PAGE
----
To help foster responsibility in your child, make it their responsibility to take out their folders and show you the contents.  Likewise, make it their responsibility to put the folders back into their backpack.  Make sure all notices to the Kindergarten are put into the folder so they are not lost in the bottom of your child’s backpack!  As added security, speak with your child so they know to give a note to their teacher in the morning.

Classroom Jobs: The Kindergarten classroom runs smoother with a little help from its students!  Our classroom jobs include:

Attendance: Each day, students will “sign in” on our attendance board.  At first, students will be identified by their first name.   As the school year progresses, we will use different ways to identify each student to get them familiar with various information.  For instance, we will move on to last names, phone numbers, addresses, and birthdays.  Before Circle Time begins, the Attendance Monitor will see who is absent and report the information to the teacher.

Management:  In the beginning of the year, the Kindergarten teacher will introduce the classroom management system, “It’s Not Easy Being Green”.  Imagine a stoplight.  Each student starts the day on “Green”.  As the day progresses, a student may misbehave and be given a verbal warning.  If behavior does not improve after the first warning, they will be moved to “Yellow”.  If behavior improves, the student will be put back on “Green”.  If the poor behavior is not corrected, he or she will be put on “Red” and lose their next play period.  Finally, if a student continues acting inappropriately, a note will be sent home and will be signed by the child.  Each day, all students are restored to “Green”.  Normally, this becomes a moot point as the year progress.  Students understand the expectations and nearly always deliver. 

                    If poor behavior is a class-wide issue, the Kindergarten teacher may choose to enact the “Mission to Mars” motivational system.  On one side will be a cutout of the Earth and another cutout of Mars on another side.  Connecting the two planets will be a series of dots.  The class is represented by a spaceship.  As the class completes activities properly, they will advance a dot.  If they do not work as expected, they will be bumped back a spot.  Once the class has traveled from Earth to Mars, they will receive a pre-decided reward, like more outside time.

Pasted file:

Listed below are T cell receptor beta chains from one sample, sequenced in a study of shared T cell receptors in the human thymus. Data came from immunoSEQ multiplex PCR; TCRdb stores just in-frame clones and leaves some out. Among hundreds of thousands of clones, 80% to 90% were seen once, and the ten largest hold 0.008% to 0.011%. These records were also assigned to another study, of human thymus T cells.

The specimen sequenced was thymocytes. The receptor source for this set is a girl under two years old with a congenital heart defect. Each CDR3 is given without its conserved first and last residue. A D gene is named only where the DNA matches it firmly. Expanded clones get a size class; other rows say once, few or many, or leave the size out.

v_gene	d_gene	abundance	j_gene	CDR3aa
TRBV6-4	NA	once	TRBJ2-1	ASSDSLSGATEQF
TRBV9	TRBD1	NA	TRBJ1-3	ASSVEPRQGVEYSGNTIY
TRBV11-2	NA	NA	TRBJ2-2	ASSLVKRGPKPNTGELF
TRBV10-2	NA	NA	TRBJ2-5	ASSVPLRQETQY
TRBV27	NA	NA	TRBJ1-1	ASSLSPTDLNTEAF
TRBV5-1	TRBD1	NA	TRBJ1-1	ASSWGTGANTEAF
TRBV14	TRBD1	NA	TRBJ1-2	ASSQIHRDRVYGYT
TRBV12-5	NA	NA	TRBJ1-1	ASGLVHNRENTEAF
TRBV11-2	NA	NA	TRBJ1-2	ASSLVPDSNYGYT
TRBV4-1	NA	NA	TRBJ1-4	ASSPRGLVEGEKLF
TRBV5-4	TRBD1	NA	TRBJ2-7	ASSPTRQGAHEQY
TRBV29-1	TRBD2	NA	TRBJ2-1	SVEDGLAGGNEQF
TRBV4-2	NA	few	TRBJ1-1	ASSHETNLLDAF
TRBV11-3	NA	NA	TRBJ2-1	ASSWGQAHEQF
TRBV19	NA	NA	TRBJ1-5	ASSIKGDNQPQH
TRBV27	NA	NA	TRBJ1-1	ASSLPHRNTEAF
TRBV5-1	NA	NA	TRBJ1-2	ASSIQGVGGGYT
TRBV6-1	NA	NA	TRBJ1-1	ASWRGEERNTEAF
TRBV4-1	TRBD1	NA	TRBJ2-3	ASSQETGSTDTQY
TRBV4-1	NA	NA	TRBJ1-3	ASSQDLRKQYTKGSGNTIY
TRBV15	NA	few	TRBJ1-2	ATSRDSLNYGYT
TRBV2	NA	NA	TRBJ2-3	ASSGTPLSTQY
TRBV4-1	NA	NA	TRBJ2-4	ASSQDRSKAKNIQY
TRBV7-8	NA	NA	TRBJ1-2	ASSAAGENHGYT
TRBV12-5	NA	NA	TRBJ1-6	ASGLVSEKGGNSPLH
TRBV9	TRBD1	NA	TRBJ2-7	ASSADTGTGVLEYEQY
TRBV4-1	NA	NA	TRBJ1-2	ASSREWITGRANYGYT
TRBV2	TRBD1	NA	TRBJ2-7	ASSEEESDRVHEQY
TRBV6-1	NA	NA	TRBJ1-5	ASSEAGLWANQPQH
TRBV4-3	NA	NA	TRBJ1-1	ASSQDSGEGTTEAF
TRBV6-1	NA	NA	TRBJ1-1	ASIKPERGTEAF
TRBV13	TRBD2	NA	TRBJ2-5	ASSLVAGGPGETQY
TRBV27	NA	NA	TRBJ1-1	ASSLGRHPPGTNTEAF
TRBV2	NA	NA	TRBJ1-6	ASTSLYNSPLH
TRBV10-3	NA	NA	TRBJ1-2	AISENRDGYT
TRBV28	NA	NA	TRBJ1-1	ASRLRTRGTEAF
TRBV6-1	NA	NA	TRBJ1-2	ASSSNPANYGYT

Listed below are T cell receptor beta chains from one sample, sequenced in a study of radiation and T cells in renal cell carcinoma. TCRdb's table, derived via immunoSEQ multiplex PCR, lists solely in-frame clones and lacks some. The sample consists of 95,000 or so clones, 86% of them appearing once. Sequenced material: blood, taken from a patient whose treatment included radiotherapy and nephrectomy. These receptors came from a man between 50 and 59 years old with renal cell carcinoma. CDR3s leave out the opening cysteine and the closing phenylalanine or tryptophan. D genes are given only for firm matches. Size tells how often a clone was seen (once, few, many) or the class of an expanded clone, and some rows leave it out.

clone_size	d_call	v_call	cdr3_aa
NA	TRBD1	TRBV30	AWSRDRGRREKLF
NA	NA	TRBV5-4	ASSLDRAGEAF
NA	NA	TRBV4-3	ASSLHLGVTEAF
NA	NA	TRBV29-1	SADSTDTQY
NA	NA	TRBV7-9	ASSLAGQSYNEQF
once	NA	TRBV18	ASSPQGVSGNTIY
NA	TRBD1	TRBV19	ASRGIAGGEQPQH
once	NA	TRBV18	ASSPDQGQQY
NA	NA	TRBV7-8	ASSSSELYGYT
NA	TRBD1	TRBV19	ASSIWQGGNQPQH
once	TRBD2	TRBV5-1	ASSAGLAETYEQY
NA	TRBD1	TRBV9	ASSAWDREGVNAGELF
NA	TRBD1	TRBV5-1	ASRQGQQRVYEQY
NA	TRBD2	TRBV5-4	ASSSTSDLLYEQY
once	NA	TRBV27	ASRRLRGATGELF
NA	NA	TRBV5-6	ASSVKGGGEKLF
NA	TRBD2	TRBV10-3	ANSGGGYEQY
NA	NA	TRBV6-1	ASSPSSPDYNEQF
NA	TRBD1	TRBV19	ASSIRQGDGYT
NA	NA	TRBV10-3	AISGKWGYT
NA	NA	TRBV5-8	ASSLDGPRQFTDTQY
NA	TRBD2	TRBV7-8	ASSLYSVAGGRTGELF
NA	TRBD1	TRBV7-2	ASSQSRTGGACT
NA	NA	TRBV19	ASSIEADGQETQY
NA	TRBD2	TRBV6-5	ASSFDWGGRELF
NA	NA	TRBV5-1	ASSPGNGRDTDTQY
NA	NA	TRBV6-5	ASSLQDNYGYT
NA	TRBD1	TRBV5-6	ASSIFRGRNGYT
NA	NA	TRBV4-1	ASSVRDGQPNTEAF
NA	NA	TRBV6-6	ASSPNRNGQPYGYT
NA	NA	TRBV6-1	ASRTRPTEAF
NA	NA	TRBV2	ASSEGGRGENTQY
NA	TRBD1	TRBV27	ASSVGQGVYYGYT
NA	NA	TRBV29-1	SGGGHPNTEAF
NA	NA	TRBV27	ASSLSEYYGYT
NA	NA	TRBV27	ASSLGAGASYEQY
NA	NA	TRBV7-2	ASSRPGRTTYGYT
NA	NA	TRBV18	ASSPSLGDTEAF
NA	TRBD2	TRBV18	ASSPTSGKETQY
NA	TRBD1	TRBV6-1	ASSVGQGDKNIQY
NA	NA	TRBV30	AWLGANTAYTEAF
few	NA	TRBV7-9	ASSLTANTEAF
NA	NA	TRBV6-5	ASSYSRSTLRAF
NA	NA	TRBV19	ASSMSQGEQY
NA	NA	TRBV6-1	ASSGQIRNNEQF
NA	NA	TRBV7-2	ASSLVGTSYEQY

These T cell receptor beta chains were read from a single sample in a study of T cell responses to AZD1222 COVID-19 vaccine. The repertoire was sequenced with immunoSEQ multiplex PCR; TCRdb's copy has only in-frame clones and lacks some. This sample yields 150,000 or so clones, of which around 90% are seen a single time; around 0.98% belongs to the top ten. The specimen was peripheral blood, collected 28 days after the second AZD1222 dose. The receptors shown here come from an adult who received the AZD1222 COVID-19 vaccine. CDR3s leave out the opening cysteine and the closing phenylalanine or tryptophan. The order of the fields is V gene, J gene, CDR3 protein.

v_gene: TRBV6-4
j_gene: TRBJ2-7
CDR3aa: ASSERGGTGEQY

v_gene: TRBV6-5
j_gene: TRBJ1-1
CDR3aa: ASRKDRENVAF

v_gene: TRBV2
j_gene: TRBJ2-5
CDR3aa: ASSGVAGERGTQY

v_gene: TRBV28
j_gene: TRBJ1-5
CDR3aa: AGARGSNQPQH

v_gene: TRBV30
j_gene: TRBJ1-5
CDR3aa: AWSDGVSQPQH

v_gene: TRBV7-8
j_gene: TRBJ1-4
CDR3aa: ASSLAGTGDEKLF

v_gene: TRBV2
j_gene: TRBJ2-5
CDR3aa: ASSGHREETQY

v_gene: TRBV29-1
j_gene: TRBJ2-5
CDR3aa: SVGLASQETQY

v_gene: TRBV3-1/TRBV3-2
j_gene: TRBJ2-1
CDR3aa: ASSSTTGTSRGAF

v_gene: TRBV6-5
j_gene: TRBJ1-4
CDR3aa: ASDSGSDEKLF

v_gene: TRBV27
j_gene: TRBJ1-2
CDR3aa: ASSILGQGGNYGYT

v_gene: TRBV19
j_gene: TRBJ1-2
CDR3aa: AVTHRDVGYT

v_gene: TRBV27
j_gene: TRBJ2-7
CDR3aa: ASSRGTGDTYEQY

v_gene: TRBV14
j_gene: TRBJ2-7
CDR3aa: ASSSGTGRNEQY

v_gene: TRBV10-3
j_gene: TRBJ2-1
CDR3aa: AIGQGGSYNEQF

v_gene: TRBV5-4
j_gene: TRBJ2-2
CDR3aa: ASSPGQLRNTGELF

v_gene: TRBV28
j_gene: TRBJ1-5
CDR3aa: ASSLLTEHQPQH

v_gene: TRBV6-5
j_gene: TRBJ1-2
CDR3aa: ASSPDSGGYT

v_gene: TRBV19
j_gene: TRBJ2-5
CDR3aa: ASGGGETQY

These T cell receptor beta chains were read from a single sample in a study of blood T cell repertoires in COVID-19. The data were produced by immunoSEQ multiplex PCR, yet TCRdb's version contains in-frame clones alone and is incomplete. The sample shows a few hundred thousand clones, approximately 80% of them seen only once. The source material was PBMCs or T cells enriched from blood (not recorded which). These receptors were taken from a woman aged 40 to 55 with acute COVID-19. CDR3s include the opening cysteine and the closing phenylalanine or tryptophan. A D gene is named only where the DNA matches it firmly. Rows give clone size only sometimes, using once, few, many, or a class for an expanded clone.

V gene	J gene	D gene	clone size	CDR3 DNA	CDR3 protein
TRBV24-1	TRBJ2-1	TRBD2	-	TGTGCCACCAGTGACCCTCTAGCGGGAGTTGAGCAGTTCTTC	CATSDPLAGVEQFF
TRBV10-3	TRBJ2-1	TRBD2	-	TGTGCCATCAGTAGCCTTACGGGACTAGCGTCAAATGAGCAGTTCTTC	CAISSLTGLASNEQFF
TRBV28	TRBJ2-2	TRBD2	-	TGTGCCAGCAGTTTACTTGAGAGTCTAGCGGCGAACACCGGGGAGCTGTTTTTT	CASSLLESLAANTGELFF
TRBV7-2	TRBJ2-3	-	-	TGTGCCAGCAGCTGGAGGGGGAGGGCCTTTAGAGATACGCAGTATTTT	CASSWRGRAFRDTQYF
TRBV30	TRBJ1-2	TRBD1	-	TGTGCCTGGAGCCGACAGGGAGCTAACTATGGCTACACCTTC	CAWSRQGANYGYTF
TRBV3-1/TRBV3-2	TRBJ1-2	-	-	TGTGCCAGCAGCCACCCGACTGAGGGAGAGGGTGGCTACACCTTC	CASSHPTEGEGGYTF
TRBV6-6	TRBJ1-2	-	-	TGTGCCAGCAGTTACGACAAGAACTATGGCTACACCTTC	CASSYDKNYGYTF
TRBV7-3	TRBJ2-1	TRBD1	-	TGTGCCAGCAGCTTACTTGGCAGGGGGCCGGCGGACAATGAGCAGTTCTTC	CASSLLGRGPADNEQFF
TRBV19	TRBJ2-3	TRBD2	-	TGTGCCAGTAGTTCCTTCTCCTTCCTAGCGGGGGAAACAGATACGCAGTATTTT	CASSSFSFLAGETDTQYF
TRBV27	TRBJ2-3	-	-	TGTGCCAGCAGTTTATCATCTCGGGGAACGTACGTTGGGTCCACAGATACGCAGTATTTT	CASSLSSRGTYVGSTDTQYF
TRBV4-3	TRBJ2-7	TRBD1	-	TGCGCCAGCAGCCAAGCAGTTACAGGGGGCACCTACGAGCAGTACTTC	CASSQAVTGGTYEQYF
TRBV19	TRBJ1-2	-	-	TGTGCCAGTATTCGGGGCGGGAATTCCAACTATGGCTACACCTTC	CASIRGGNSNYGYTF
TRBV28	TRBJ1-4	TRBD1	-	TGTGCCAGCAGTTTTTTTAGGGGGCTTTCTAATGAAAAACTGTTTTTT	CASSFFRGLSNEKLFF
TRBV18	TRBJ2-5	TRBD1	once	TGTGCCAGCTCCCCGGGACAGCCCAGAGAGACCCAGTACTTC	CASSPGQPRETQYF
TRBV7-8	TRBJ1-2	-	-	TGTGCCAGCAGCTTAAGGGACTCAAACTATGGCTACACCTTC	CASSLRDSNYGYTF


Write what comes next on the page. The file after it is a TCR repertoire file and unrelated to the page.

Homework:  In the Pre-Kindergarten classroom, parents were able to choose if their child completed homework.  However, in Kindergarten, homework is a necessary and required part of the educational experience.  It is an opportunity to reinforce our Themes and Focuses at home.  Not only does a student practice the skills learned during the day, but it also allows their parents to see the work they are learning.  Additionally, homework teaches a young student the responsibility of bringing their work home, completing it, and bringing it back to school.  It helps establish a routine that will only grow as they progress through their educational career.

                    Students will not have homework the night before a scheduled day off (including Fridays!) unless it is a long-term project. If your family observes a special holiday that is not on the school calendar, there is a big family event, or your child is ill, write the Kindergarten teacher a quick explanation.  The occasional missed assignment is not a big deal at this stage!



          When most people hear the word “assessment”, they immediately think of pencil and paper tests. In reality, assessment can take a variety of forms.  It is merely a tool that teachers use to make sure students are learning what they are taught.  Students at this young age progress individually through the curriculum.  It is important for the teacher to make sure students have learned one skill or concept before they move on to the next one.

          Most Kindergarten assessment is done during whole class time, in small instructional groups, or individual settings.  Students are largely assessed through a teacher’s observation.  For instance, when doing a worksheet, the teacher may ask students to point to a certain shape on a page.  The teacher will observe who is able to complete this task successfully and those students who can’t.  If a student is unable to do this, the teacher will work with the student in a small group or individual setting and reinforce the concept until the teacher is confident a student understands it.  A teacher may also play a game that stresses important concepts, but readily allows the teacher to observe if a student is grasping the information.  Another way a teacher may assess students is through flash cards to see if students have a literal understanding of topics being discussed.  Additionally, a class assignment may be used as an informal way to assess children, similar to a written test, but is purely for the teacher’s information and not something that will go home with a letter grade that is averaged into a marking period grade and later into a final grade to determine if a child “passes” or “fails”.

          In our classroom, each student has a folder with data collected as the school year progresses. This allows the teacher to track a student’s progress over the course of the school year.   This folder may have classwork that a student struggled with including any extra notes the teacher has.  It may also have observations of student work.  Frequently, student work will go home with a few comments.  These comments may be positive reinforcement or specific areas of concern that a teacher feels a parent should be made aware of, opening the line of communication between the teacher and parents.